Networks in Literature

At first the concept of a ‘network’ seemed limited to me, only really relevant for social networking sites and interpersonal relationships. However, since beginning class and putting some serious thought into networks for possibly the first time in my life I’ve come to realize that there is really no end to the types of objects that can be linked together into a network. As an avid reader, I was pleases to see that researchers have begun to build a network of books by using computer programs to analyze style and theme.

Thousands of books were included in the study of 19th Century novels, creating a network. While reading the article “Dickens, Austen and Twain, Through a Digital Lens,” (http://www.nytimes.com/2013/01/27/technology/literary-history-seen-through-big-datas-lens.html?pagewanted=2&ref=technology ) I noticed that the author was essentially talking about a weighted network, which looks at the number and strength of similarities in word choice and theme to determine the strength of connection between novels. Since we learned about weighted networks in class, I was able to picture the links between books and how some would be more substantial than others when the novels are more similar than others in the network. The results of this research shows that Jane Austen’s Pride and Prejudice and Sir Walter Scott’s Ivanhoe have had the greatest effect on other authors.

The fuel for research that is connecting novels into networks includes the proliferation of digital books, making Google Books the ideal environment for this research. Through the expansive collection of books on the Google Books site, researchers have been able to study word choice and even graph the frequency with which certain words are used.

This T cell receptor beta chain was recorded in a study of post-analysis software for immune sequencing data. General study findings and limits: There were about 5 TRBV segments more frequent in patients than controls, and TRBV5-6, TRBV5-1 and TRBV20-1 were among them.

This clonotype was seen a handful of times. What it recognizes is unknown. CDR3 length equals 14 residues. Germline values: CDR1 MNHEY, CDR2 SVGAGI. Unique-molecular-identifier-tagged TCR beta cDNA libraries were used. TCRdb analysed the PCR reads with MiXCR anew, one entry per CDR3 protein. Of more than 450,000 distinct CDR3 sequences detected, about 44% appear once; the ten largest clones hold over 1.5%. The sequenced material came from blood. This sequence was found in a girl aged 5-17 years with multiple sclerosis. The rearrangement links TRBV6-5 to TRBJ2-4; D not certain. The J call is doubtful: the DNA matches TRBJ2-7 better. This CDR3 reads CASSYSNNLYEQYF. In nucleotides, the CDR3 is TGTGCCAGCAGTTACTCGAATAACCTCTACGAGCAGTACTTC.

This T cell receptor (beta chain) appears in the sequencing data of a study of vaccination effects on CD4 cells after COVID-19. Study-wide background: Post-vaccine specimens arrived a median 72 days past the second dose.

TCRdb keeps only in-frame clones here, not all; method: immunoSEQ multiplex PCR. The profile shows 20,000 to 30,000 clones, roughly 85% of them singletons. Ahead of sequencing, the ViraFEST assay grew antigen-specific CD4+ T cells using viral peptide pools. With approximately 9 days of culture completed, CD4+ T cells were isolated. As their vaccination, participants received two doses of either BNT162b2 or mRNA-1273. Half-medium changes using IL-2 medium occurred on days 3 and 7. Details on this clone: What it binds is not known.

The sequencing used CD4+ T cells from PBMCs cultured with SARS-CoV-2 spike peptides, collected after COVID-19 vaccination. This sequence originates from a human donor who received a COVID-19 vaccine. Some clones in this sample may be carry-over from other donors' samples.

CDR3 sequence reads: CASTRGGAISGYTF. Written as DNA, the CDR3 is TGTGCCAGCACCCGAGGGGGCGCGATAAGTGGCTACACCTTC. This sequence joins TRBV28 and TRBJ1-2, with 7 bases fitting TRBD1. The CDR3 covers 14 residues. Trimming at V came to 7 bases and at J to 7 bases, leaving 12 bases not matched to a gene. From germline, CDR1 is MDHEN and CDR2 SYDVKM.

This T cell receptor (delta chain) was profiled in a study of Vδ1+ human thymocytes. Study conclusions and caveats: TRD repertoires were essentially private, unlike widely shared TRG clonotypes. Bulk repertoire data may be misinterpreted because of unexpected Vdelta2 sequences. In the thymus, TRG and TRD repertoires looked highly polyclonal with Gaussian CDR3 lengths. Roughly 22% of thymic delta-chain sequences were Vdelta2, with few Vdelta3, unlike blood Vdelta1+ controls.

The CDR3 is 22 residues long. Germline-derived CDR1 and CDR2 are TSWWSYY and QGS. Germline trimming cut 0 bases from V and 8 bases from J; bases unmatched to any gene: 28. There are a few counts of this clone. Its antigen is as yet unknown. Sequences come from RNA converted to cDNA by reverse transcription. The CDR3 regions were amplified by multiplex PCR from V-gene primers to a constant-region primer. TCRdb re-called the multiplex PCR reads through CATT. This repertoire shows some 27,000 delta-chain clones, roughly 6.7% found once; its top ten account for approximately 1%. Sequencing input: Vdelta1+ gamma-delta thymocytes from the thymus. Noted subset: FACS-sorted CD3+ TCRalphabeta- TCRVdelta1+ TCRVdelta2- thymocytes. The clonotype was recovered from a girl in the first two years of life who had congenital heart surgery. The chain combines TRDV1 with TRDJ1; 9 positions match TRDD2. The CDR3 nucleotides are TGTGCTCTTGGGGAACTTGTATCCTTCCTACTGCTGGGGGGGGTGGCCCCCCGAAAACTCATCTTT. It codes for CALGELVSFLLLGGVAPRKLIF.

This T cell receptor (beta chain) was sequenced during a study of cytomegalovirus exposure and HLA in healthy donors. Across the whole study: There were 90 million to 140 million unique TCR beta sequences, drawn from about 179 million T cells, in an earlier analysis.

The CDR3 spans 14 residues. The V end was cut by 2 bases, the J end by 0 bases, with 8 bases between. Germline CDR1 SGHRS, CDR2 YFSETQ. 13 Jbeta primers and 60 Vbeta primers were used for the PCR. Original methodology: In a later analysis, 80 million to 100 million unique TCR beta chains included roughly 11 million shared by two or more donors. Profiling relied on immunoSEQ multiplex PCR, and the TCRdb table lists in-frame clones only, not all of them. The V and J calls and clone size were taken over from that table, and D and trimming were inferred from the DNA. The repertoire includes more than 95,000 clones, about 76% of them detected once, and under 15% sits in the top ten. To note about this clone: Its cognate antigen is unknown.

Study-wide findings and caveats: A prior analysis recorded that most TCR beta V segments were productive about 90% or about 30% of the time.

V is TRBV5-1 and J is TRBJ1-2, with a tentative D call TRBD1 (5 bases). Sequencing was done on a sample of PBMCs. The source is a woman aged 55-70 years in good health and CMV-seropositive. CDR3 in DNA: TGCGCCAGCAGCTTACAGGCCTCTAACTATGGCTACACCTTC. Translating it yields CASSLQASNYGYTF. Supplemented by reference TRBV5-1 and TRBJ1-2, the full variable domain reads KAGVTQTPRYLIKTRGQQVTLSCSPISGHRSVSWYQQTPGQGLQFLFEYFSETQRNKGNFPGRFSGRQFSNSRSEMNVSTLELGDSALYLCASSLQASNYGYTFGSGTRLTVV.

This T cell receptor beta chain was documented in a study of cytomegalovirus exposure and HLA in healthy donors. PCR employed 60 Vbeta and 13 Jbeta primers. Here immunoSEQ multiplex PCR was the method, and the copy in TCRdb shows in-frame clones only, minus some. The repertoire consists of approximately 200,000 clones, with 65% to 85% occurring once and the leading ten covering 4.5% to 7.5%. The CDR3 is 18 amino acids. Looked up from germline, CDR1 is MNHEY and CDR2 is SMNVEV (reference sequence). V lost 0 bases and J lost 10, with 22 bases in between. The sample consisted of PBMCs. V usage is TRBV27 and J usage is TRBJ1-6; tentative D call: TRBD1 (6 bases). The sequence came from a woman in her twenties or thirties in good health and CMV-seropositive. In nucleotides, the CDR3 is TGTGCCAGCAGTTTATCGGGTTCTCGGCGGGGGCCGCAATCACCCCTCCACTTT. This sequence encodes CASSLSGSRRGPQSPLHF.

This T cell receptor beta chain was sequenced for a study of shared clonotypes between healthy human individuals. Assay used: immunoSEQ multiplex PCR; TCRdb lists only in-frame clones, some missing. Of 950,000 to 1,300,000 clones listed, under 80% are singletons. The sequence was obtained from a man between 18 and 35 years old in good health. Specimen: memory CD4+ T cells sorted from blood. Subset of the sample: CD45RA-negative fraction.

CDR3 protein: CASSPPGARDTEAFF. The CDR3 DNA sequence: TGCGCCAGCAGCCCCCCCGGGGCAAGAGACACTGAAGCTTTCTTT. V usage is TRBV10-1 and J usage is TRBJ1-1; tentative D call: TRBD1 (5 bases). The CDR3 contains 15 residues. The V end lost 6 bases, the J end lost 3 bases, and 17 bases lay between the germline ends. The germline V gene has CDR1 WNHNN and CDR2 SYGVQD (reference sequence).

These new network methods have the potential to move out of the theoretical influence of one author on another and into practical applications within the real world. Researchers will be able to study popular advertising campaigns for similarities, allowing businesses to combine the most common aspects between these advertisements into an effective campaign. Reading about the work being done in advertising I can’t help but wonder, what other applications does this sort of language- and style-related networking have?

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One thought on “Networks in Literature”

  1. I really enjoyed your post in fact, I sympathize with this. It is interesting to find that networks have become relevant even in “Literature” by bringing people with similar interest together and facilitating research engines as well.

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